Williamson Murray, Ph.D is the current Ambassador Anthony D. Marshall Chair of Strategic Studies where he lectures across the schools within the Marine Corps University (MCU) such as the Marine Corps War College (MCWAR,) the School of Advanced Warfighting (SAW,) the Command and Staff College (CSC,) and the Expeditionary Warfare School (EWS.)
Dr. Murray graduated from Yale University in 1963 with honors in history. He then served five years as an officer in the United States Air Force, including a tour in Southeast Asia with the 314th Tactical Airlift Wing (C-130s). He returned to Yale University where he received his Ph.D. in military-diplomatic history, working under Hans Gatzke and Donald Kagan. He taught two years in the Yale history department before moving on to Ohio State University in fall 1977 as a military and diplomatic historian. He received the Alumni Distinguished Teaching Award in 1987. He took early retirement from Ohio State in 1995 as Professor Emeritus of History.
Dr. Murray has taught at a number of academic and military institutions, including the Air War College, the United States Military Academy, and the Naval War College. He has also served as a Secretary of the Navy Fellow at the Navy War College, the Centennial Visiting Professor at the London School of Economics, the Matthew C. Horner Professor of Military Theory at the Marine Corps University, the Charles Lindbergh Chair at the Smithsonian’s Air and Space Museum, and the Harold K. Johnson Professor of Military History at the Army War College. He served as a consultant with the Institute of Defense Analyses, where he worked on the Iraqi Perspectives Project. In 2008 he completed two years as the 1957 Distinguished Visiting Professor of naval heritage and history at the U.S. Naval Academy. From 2011 through 2013, he served as a Minerva Fellow in the Strategy and Policy Department at the Naval War College. At present he is The Ambassador Anthony D. Marshall Chair of Strategic Studies at the Marine Corps University.
He has written a wide selection of articles and books. He is the author of The Change in the European Balance of Power, 1938-1939, The Path to Ruin (Princeton University Press, 1984); Luftwaffe (Nautical and Aviation Press, 1985); German Military Effectiveness (Nautical and Aviation Press, 1992); The Air War in the Persian Gulf (Nautical and Aviation Press, 1995); and Air War, 1914-1945 (Weidenfeld and Nicholson, 1999). Professors Murray and Allan Millett have published an operational history of World War II, A War To Be Won, Fighting the Second World War (Harvard University Press, 2000) which has received rave reviews from a number of newspapers and journals, including The Wall Street Journal, The Times Literary Supplement, The Naval War College Review, The Journal of Military History, and Strategic Review.. Professor Murray was a major contributor to The Cambridge History of War, ed. by Geoffrey Parker (Cambridge University Press) and also authored with Major General Robert Scales, Jr. The Iraq War, A Military History (Harvard University Press, 2003). He has also edited with Allan Millett a number of books on the implications of the past for current military thinking: Military Effectiveness, three volumes (Allen and Unwin, 1988; reissued by Cambridge University Press, fall 2010)); Calculations, Net Assessment and the Coming of World War II (Free Press, 1992); and Military Innovations in the Interwar Period (Cambridge, 1996). Professor Murray has also edited with MacGregor Knox, The Making of Strategy, Rulers, States, and War (Cambridge University Press, 1994) and The Dynamics of Military Revolution, 1300-2050 (Cambridge, University Press, 2001). He also edited with Richard Sinnreich The Past as Prologue, The Importance of History to the Military Profession (Cambridge University Press, 2006). In 2009 he published The Making of Peace: Rulers, States, and the Aftermath of War which he edited with James Lacey (Cambridge University Press, 2009); and Conflicting Currents: Japan and the United States (Praeger, 2009). In 2011 he published three books: The Shaping of Grand Strategy, Policy, Diplomacy, and War, which he edited with Richard Sinnreich and James Lacey (Cambridge University Press), War Strategy and Military Effectiveness (Cambridge University Press), and Military Adaptation in War, With Fear of Change (Cambridge University Press). In 2012 he published Hybrid Warfare, co-edited with Peter Mansoor and in 2014 Cambridge published Successful Strategies, coedited with Richard Sinnreich and The Iran-Iraq War, coauthored with Kevin Woods. At present he has the following completed manuscripts A Savage War, A Military History of the Civil War, coauthored with Wayne Hsieh (scheduled for publication by Princeton University Press in 2016); The Battle of Generals, coauthored with James Lacey (scheduled for publication by Random House in 2016); and Grand Strategy and Coalition Warfare (coedited with Peter Mansoor (scheduled for publication by Cambridge University Press in 2016).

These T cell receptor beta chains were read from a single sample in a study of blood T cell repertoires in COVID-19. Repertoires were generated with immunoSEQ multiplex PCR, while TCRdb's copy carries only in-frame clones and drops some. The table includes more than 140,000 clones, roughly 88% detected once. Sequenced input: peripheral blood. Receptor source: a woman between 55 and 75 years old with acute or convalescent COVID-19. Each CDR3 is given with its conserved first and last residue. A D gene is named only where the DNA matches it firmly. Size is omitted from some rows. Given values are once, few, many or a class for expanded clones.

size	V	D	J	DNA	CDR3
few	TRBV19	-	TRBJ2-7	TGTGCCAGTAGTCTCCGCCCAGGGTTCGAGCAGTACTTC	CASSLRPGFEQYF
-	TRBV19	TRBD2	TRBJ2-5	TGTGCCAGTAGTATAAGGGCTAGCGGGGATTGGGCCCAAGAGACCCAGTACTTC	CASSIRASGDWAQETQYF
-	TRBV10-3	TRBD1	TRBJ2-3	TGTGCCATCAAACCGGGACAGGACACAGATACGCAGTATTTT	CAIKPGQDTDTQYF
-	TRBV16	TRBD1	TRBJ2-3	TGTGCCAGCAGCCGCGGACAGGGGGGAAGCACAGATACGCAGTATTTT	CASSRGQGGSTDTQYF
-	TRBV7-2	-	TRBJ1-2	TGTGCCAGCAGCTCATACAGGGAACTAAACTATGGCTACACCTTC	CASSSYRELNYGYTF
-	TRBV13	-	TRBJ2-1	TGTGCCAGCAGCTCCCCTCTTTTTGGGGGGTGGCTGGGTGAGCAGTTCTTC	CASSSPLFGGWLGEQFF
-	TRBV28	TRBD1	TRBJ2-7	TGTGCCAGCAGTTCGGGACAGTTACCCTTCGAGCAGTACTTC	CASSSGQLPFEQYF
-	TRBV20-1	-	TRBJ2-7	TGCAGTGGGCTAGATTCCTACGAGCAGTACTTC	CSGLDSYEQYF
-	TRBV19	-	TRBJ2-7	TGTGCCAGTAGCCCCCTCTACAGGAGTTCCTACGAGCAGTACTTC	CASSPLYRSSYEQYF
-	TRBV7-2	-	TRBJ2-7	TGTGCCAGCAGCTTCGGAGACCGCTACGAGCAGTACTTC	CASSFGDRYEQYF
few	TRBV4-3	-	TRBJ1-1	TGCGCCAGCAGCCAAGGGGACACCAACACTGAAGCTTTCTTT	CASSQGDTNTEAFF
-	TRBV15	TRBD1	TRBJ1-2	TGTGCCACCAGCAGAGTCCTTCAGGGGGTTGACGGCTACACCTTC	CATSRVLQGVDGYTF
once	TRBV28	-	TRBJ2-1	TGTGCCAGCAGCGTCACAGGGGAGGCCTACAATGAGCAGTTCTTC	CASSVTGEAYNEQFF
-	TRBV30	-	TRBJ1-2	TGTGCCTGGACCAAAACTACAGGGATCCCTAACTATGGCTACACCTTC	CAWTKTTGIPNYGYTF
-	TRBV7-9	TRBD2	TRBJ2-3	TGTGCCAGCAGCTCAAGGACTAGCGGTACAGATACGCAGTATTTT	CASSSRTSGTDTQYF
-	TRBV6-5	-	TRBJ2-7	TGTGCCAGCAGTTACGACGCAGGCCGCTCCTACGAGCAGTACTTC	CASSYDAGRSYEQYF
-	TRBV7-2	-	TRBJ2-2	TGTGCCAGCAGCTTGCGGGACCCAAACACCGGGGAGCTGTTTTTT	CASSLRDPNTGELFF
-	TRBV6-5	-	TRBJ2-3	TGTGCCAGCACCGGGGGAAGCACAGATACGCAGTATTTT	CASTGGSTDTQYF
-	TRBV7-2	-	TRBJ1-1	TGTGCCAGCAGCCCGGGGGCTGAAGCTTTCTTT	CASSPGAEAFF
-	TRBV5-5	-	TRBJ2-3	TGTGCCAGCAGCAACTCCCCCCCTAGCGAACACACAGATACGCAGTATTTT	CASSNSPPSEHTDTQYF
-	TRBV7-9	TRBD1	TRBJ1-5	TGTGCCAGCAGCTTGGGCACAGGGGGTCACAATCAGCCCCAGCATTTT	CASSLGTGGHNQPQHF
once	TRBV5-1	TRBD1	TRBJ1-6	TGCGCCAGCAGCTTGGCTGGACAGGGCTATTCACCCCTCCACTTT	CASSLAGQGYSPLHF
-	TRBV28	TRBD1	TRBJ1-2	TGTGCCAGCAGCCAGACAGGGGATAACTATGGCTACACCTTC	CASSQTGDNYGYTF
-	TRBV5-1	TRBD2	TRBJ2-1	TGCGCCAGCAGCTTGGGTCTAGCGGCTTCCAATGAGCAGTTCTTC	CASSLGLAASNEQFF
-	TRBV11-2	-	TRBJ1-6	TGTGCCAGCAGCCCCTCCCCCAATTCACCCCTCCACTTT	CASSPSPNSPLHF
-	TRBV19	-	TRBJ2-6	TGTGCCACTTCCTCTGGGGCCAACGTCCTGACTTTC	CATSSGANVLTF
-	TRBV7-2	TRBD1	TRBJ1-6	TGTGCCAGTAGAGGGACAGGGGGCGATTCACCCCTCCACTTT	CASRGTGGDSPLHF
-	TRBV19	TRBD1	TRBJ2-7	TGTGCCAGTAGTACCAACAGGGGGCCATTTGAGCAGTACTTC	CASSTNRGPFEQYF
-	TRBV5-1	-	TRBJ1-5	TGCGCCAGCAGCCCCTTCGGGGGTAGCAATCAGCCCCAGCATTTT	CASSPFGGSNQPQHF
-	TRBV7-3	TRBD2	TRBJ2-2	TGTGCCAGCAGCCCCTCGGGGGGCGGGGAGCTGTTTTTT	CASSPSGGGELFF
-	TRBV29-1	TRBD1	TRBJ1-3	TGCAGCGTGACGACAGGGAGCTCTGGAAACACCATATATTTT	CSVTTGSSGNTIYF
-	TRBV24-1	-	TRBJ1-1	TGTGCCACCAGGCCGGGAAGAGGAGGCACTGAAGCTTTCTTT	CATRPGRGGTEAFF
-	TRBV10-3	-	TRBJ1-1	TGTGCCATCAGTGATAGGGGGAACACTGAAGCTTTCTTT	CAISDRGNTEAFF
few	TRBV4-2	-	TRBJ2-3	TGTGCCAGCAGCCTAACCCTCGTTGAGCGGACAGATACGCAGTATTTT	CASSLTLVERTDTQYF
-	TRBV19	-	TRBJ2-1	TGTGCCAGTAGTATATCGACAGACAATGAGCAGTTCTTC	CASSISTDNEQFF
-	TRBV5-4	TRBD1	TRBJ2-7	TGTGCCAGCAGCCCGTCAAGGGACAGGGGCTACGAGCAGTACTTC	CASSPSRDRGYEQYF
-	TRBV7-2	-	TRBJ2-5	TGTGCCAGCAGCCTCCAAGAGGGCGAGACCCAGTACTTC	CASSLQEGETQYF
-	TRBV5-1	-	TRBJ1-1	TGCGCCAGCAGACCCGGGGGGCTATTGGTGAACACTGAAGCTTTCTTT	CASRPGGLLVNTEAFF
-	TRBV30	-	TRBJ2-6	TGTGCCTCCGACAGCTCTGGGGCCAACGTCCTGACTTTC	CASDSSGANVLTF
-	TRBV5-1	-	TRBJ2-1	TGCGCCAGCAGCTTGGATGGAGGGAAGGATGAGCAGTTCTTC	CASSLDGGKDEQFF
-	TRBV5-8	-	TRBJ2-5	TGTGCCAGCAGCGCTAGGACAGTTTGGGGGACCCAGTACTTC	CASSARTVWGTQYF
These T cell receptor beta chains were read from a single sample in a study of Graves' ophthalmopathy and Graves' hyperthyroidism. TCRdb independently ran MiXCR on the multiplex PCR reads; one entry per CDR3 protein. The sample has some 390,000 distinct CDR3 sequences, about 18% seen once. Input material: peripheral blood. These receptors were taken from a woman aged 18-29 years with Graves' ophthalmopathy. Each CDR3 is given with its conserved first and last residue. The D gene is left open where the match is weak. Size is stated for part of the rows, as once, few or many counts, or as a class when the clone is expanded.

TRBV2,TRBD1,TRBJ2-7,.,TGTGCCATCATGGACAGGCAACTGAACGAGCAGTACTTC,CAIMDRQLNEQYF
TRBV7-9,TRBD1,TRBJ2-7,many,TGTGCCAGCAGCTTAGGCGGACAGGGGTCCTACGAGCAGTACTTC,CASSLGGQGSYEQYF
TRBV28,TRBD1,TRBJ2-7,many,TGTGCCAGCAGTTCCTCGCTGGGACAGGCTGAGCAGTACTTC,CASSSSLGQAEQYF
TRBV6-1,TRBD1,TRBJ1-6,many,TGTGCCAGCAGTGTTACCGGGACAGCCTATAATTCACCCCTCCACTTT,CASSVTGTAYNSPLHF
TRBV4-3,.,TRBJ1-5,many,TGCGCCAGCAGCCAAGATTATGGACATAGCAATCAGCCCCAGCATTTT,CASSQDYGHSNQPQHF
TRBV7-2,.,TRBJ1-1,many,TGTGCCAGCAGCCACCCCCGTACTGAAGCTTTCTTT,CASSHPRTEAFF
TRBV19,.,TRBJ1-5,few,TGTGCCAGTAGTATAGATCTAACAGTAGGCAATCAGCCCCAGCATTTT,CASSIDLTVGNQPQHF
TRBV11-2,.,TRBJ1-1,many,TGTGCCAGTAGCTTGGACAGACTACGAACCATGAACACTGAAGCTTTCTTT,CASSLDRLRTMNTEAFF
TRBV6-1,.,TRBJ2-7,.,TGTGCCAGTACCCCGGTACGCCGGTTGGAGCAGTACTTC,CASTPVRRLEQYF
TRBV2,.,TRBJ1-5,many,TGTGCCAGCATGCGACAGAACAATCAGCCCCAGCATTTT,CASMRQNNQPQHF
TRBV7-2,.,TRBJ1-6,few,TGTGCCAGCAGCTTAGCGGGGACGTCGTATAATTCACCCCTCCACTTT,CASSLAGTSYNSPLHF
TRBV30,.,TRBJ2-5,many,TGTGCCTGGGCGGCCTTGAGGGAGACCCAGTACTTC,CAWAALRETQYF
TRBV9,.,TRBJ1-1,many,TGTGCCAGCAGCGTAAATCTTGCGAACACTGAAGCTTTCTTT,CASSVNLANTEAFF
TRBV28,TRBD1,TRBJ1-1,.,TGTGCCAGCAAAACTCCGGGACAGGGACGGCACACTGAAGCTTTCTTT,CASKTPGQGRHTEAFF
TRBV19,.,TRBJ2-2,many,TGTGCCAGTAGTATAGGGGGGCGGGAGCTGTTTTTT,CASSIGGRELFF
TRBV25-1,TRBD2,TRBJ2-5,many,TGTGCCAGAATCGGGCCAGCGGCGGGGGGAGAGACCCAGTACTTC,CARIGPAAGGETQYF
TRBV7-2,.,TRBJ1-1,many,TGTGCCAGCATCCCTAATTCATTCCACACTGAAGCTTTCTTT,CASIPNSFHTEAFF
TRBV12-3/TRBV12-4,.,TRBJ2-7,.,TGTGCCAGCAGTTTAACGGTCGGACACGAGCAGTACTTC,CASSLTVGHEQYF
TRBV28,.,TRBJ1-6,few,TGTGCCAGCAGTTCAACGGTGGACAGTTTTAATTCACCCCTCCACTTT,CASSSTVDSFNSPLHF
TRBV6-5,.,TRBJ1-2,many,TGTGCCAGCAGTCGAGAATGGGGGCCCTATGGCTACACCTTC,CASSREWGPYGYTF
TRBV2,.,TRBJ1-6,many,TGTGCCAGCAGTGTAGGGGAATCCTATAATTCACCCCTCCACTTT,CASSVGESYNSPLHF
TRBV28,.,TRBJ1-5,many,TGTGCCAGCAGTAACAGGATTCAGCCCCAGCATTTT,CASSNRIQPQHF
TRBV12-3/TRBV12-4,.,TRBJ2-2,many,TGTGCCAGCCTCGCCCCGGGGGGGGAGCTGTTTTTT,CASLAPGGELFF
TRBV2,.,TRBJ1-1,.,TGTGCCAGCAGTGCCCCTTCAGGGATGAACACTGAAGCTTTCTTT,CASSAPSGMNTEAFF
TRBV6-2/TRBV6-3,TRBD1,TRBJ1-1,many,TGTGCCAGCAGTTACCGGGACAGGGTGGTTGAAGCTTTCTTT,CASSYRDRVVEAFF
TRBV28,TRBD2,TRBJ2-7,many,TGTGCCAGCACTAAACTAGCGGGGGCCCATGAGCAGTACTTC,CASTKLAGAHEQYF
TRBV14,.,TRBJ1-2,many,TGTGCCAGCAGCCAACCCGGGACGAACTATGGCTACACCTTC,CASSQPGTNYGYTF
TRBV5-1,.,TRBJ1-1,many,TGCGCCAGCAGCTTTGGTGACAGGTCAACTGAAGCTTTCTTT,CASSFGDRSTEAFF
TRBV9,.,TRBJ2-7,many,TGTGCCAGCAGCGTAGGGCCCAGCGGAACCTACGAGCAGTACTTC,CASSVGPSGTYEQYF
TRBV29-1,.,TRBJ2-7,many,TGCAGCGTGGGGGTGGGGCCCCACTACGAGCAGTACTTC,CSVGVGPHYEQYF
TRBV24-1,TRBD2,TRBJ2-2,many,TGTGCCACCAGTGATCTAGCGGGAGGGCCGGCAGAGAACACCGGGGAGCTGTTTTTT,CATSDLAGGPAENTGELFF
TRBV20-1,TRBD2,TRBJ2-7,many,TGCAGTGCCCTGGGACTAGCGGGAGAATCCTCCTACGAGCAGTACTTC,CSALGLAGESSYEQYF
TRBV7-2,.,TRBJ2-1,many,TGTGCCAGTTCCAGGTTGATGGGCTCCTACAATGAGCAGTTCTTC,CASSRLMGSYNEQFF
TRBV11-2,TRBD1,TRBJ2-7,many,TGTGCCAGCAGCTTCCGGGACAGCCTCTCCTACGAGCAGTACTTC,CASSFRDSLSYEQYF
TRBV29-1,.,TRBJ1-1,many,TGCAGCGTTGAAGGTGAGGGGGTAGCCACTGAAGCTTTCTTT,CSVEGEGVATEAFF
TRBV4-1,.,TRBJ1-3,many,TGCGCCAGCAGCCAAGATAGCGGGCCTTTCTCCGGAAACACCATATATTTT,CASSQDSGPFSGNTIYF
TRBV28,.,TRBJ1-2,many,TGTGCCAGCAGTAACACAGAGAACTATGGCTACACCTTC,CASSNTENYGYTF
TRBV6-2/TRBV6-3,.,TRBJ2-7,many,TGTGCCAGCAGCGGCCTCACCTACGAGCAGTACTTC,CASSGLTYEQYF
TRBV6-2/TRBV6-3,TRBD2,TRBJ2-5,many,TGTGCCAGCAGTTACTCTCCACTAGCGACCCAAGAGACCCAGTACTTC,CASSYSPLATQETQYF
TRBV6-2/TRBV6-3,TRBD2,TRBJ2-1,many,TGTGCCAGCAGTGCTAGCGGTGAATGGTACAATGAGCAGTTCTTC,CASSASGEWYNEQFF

Some of Professor Murray’s most recently published articles include: “Clausewitz Out, Computer In, Military Culture and Technological Hubris,” The National Interest, Summer 1997; “Air War in the Persian Gulf: The Limits of Air Power,” Strategic Review, Winter 1998; “Preparing to Lose the Next War?,” Strategic Review, Fall 1998; “Does Military Culture Matter?,” Orbis, Winter 1999; “The Emerging Strategic Environment, An Historian’s View,” Strategic Review, Spring 1999; “Military Culture Matters,” Strategic Review, Summer 1999; “Military Experimentation in the Interwar Period,” Joint Forces Quarterly, spring 2000;.and “What History Suggests about the Future, Orbis, Fall 2008. He has also written a number of pieces that have appeared recently in Military History Quarterly, Military History, and World War II.